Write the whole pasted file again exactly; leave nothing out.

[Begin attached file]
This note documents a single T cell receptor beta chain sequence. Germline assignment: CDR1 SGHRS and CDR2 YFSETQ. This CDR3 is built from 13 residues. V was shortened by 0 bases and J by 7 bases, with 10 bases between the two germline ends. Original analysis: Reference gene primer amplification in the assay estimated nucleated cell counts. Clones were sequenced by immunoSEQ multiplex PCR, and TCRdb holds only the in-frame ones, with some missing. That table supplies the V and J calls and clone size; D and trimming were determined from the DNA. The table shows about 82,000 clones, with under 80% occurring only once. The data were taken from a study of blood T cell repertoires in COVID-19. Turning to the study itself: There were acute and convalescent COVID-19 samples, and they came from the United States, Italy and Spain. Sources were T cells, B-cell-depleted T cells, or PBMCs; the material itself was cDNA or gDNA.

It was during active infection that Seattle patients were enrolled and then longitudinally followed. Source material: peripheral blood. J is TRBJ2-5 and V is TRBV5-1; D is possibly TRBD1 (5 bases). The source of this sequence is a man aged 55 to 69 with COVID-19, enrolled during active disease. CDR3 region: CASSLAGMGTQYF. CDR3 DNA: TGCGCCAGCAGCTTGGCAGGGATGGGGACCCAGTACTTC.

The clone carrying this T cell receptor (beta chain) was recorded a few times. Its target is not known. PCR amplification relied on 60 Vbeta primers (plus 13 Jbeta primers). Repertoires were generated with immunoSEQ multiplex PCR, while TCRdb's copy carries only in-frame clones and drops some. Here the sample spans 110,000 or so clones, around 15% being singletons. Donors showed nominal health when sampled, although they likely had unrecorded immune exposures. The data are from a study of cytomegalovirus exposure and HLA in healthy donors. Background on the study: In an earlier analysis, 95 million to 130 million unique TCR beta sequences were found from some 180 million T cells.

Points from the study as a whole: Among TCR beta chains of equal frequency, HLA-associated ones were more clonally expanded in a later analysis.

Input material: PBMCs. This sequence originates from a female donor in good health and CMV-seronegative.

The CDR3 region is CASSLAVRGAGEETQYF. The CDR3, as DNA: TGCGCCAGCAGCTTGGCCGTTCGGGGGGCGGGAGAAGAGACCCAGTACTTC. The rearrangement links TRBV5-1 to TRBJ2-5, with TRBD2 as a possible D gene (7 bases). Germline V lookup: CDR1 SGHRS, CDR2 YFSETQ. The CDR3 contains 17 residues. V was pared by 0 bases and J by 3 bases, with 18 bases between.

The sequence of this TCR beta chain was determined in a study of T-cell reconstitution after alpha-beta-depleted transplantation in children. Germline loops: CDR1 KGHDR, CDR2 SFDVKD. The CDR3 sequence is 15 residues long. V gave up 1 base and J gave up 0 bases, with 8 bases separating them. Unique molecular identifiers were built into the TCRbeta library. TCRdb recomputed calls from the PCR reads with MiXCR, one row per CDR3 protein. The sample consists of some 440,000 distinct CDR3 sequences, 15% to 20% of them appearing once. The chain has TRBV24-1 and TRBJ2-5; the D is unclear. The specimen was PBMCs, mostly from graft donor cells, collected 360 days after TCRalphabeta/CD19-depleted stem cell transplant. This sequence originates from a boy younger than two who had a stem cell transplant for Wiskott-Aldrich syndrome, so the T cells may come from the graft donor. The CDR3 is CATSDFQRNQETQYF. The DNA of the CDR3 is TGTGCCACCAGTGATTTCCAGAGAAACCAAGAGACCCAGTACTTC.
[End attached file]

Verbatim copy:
This note documents a single T cell receptor beta chain sequence. Germline assignment: CDR1 SGHRS and CDR2 YFSETQ. This CDR3 is built from 13 residues. V was shortened by 0 bases and J by 7 bases, with 10 bases between the two germline ends. Original analysis: Reference gene primer amplification in the assay estimated nucleated cell counts. Clones were sequenced by immunoSEQ multiplex PCR, and TCRdb holds only the in-frame ones, with some missing. That table supplies the V and J calls and clone size; D and trimming were determined from the DNA. The table shows about 82,000 clones, with under 80% occurring only once. The data were taken from a study of blood T cell repertoires in COVID-19. Turning to the study itself: There were acute and convalescent COVID-19 samples, and they came from the United States, Italy and Spain. Sources were T cells, B-cell-depleted T cells, or PBMCs; the material itself was cDNA or gDNA.

It was during active infection that Seattle patients were enrolled and then longitudinally followed. Source material: peripheral blood. J is TRBJ2-5 and V is TRBV5-1; D is possibly TRBD1 (5 bases). The source of this sequence is a man aged 55 to 69 with COVID-19, enrolled during active disease. CDR3 region: CASSLAGMGTQYF. CDR3 DNA: TGCGCCAGCAGCTTGGCAGGGATGGGGACCCAGTACTTC.

The clone carrying this T cell receptor (beta chain) was recorded a few times. Its target is not known. PCR amplification relied on 60 Vbeta primers (plus 13 Jbeta primers). Repertoires were generated with immunoSEQ multiplex PCR, while TCRdb's copy carries only in-frame clones and drops some. Here the sample spans 110,000 or so clones, around 15% being singletons. Donors showed nominal health when sampled, although they likely had unrecorded immune exposures. The data are from a study of cytomegalovirus exposure and HLA in healthy donors. Background on the study: In an earlier analysis, 95 million to 130 million unique TCR beta sequences were found from some 180 million T cells.

Points from the study as a whole: Among TCR beta chains of equal frequency, HLA-associated ones were more clonally expanded in a later analysis.

Input material: PBMCs. This sequence originates from a female donor in good health and CMV-seronegative.

The CDR3 region is CASSLAVRGAGEETQYF. The CDR3, as DNA: TGCGCCAGCAGCTTGGCCGTTCGGGGGGCGGGAGAAGAGACCCAGTACTTC. The rearrangement links TRBV5-1 to TRBJ2-5, with TRBD2 as a possible D gene (7 bases). Germline V lookup: CDR1 SGHRS, CDR2 YFSETQ. The CDR3 contains 17 residues. V was pared by 0 bases and J by 3 bases, with 18 bases between.

The sequence of this TCR beta chain was determined in a study of T-cell reconstitution after alpha-beta-depleted transplantation in children. Germline loops: CDR1 KGHDR, CDR2 SFDVKD. The CDR3 sequence is 15 residues long. V gave up 1 base and J gave up 0 bases, with 8 bases separating them. Unique molecular identifiers were built into the TCRbeta library. TCRdb recomputed calls from the PCR reads with MiXCR, one row per CDR3 protein. The sample consists of some 440,000 distinct CDR3 sequences, 15% to 20% of them appearing once. The chain has TRBV24-1 and TRBJ2-5; the D is unclear. The specimen was PBMCs, mostly from graft donor cells, collected 360 days after TCRalphabeta/CD19-depleted stem cell transplant. This sequence originates from a boy younger than two who had a stem cell transplant for Wiskott-Aldrich syndrome, so the T cells may come from the graft donor. The CDR3 is CATSDFQRNQETQYF. The DNA of the CDR3 is TGTGCCACCAGTGATTTCCAGAGAAACCAAGAGACCCAGTACTTC.